The SMISLE Project will delivered an authoring environment tested on three pilot applications.
This prototype will include the functionalities developed throughout the project and existing tools and standards where suitable. Pilot tests with author and learners using SMISLE will be carried out in Europe to evaluate the usability and the pedagogical effectiveness.
The two industrial applications are of direct interest to two industrial markets. The first one is concerned with productivity of car industry at the design level: training of the use of a Computer Aided Design package. The other is related to complex process understanding in the field of chemical engineering. The third pilot application will be developed in a Mechanical Engineering Department for graduated students.
A third output of the project is the authoring methodology that will be delivered with the system to help authors with a conceptual support in the design of non-sequential coursewares.
The market for products behind this project is the field of technical systems which are ever more complex and require for various reasons (safety, cost, etc.) the use of simulation during training. It meets the needs at European level of the car, aerospace, chemical and nuclear industries.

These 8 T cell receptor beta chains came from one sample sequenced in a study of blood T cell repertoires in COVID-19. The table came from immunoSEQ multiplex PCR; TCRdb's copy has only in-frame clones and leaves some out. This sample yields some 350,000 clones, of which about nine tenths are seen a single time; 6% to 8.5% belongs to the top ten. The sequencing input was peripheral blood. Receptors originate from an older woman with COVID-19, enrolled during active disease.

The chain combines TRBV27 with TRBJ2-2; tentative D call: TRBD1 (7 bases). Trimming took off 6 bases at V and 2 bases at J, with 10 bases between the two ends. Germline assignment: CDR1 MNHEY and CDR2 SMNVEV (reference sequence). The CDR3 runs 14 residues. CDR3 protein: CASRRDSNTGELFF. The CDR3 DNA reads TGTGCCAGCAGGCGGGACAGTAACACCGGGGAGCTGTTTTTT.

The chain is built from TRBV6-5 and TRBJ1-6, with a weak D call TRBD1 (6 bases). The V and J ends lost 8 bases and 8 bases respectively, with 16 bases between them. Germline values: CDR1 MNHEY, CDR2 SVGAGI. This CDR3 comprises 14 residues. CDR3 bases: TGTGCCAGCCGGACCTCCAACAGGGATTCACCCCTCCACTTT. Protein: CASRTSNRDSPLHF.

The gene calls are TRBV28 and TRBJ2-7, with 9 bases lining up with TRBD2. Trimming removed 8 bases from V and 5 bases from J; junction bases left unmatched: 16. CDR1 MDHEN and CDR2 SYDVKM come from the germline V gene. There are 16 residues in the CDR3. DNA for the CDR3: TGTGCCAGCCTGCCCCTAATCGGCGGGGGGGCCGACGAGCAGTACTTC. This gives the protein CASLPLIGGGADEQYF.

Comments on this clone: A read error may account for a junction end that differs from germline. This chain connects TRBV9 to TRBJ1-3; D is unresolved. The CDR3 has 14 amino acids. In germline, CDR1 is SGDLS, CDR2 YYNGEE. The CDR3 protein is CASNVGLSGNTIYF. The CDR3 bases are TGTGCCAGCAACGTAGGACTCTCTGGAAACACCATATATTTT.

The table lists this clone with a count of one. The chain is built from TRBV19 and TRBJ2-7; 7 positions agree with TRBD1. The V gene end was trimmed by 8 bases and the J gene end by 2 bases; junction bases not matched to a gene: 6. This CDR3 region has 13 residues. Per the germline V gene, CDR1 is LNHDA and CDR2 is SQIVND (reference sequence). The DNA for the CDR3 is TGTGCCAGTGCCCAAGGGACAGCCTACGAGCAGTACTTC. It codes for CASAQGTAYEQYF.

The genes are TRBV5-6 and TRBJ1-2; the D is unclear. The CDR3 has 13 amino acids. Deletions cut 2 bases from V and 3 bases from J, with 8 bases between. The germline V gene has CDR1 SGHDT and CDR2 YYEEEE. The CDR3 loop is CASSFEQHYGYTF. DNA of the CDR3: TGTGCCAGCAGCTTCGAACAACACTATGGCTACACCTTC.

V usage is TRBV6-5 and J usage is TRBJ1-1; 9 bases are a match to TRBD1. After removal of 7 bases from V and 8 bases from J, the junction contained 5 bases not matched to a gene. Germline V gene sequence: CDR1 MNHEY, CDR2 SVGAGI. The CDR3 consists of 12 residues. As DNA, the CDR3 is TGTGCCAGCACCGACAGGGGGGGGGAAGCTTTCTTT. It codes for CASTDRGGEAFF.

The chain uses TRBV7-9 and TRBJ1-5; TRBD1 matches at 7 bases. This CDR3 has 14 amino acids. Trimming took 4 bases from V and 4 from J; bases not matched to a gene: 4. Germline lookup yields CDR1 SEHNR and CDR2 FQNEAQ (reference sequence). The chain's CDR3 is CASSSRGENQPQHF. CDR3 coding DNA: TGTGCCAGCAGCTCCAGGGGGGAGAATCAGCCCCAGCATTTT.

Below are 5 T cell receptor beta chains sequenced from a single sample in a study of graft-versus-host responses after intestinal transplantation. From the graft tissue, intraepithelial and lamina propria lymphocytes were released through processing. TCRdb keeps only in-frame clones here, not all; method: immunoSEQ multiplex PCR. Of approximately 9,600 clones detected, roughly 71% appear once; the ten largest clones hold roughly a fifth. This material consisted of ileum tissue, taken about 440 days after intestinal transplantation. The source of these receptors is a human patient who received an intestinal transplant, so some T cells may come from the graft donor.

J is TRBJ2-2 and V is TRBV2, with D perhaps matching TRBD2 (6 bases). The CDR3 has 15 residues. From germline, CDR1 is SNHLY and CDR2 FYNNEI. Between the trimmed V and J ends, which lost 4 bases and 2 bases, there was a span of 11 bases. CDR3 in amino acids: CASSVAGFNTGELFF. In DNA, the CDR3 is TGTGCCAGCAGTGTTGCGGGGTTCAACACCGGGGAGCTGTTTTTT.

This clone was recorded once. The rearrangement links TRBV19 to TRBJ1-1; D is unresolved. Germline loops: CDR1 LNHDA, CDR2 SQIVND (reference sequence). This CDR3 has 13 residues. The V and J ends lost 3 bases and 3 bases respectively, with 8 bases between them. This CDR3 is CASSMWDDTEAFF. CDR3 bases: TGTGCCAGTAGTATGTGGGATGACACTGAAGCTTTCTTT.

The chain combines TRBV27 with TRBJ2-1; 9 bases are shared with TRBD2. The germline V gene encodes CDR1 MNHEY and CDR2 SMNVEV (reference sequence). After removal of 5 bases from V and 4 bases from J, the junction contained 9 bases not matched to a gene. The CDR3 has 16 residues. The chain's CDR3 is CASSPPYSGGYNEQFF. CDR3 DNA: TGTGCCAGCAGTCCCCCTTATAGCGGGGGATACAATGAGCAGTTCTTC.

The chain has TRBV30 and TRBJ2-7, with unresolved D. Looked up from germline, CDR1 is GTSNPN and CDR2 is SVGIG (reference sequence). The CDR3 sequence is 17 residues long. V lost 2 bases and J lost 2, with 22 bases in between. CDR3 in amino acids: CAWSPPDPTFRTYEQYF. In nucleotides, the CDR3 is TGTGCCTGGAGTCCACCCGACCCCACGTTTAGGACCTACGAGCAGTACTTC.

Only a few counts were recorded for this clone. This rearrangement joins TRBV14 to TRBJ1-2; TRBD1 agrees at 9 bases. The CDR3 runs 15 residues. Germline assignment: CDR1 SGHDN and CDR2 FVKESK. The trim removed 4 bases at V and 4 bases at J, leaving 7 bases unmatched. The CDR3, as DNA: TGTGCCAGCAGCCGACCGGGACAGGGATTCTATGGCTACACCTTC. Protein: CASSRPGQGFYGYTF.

The overall advantages of this simulation approach offer:
availability of training near or at the workplace
availability of training at the required time and of a suitable duration
accommodation of diverse ranges of trainee abilities and corporate knowledge
cost effectiveness of training large or small group of personnel.
SMISLE focus on profile of authors who are not expert in pedagogy nor in computer systems but who are currently mixing, without a sufficient support, the requirements of a training program with expertise, corporate knowledge and simulation tools. The productivity of such staff is known to be affected by the variety of learner profile and the rate of change of the technical content. SMISLE addresses both problems by presenting an open architecture which uses the power and flexibility of "cognitive" modeling and multimedia facilities.